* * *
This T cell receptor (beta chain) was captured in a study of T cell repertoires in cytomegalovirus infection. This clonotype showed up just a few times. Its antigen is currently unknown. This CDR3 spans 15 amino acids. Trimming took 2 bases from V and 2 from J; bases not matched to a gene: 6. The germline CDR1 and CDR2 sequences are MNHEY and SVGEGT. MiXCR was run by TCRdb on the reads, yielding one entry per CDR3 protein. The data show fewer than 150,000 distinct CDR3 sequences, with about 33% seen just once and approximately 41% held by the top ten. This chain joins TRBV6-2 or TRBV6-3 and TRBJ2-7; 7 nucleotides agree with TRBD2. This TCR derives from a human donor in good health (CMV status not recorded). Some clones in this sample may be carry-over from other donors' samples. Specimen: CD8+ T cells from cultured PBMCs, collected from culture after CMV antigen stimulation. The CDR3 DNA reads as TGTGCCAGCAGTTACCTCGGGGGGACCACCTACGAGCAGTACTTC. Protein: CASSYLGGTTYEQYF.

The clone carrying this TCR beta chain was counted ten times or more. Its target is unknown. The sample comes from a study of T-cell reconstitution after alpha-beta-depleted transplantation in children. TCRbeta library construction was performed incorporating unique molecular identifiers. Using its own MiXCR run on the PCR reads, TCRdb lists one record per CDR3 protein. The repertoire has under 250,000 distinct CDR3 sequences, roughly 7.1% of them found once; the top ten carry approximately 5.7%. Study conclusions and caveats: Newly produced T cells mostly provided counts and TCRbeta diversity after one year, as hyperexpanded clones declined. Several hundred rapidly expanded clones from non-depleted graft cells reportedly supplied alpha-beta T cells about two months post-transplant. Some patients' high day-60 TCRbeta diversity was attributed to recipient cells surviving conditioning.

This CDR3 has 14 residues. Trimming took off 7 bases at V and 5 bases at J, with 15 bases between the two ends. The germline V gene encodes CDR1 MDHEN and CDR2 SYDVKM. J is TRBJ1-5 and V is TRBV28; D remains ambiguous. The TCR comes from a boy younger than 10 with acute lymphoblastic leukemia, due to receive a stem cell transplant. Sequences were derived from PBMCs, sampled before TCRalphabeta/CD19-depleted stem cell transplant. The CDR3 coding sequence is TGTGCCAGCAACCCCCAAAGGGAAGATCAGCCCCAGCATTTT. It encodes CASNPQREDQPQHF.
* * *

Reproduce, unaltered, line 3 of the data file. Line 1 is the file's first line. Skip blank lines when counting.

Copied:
This CDR3 has 14 residues. Trimming took off 7 bases at V and 5 bases at J, with 15 bases between the two ends. The germline V gene encodes CDR1 MDHEN and CDR2 SYDVKM. J is TRBJ1-5 and V is TRBV28; D remains ambiguous. The TCR comes from a boy younger than 10 with acute lymphoblastic leukemia, due to receive a stem cell transplant. Sequences were derived from PBMCs, sampled before TCRalphabeta/CD19-depleted stem cell transplant. The CDR3 coding sequence is TGTGCCAGCAACCCCCAAAGGGAAGATCAGCCCCAGCATTTT. It encodes CASNPQREDQPQHF.